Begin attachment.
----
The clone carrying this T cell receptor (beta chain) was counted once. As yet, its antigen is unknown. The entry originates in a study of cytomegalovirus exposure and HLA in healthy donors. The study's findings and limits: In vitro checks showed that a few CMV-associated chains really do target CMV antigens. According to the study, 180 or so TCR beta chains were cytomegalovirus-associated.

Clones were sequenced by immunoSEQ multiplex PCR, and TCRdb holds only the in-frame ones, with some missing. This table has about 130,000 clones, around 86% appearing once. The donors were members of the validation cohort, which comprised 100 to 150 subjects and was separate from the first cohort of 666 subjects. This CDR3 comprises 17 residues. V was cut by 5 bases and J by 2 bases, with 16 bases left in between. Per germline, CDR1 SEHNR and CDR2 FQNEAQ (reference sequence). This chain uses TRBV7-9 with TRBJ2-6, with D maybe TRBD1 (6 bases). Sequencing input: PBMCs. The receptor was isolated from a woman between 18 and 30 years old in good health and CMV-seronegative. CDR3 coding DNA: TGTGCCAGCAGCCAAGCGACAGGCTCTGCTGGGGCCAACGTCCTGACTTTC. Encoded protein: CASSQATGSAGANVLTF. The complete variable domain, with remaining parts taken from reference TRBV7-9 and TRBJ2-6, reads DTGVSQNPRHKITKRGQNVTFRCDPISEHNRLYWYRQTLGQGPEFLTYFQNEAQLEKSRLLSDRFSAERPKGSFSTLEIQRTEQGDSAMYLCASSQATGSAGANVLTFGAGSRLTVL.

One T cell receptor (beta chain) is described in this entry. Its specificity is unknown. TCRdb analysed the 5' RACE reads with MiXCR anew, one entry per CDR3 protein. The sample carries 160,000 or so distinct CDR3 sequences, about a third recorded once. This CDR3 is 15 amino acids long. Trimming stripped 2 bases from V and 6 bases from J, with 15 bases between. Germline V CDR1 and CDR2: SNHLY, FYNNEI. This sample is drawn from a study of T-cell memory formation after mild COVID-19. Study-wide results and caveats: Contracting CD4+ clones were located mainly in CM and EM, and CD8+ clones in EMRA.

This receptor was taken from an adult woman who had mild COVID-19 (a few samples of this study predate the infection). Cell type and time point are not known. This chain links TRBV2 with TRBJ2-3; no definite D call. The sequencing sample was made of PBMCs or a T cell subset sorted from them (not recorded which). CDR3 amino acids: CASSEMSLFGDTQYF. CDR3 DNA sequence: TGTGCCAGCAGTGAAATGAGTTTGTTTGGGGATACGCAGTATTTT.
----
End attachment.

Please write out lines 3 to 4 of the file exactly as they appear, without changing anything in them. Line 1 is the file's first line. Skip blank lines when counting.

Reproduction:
One T cell receptor (beta chain) is described in this entry. Its specificity is unknown. TCRdb analysed the 5' RACE reads with MiXCR anew, one entry per CDR3 protein. The sample carries 160,000 or so distinct CDR3 sequences, about a third recorded once. This CDR3 is 15 amino acids long. Trimming stripped 2 bases from V and 6 bases from J, with 15 bases between. Germline V CDR1 and CDR2: SNHLY, FYNNEI. This sample is drawn from a study of T-cell memory formation after mild COVID-19. Study-wide results and caveats: Contracting CD4+ clones were located mainly in CM and EM, and CD8+ clones in EMRA.

This receptor was taken from an adult woman who had mild COVID-19 (a few samples of this study predate the infection). Cell type and time point are not known. This chain links TRBV2 with TRBJ2-3; no definite D call. The sequencing sample was made of PBMCs or a T cell subset sorted from them (not recorded which). CDR3 amino acids: CASSEMSLFGDTQYF. CDR3 DNA sequence: TGTGCCAGCAGTGAAATGAGTTTGTTTGGGGATACGCAGTATTTT.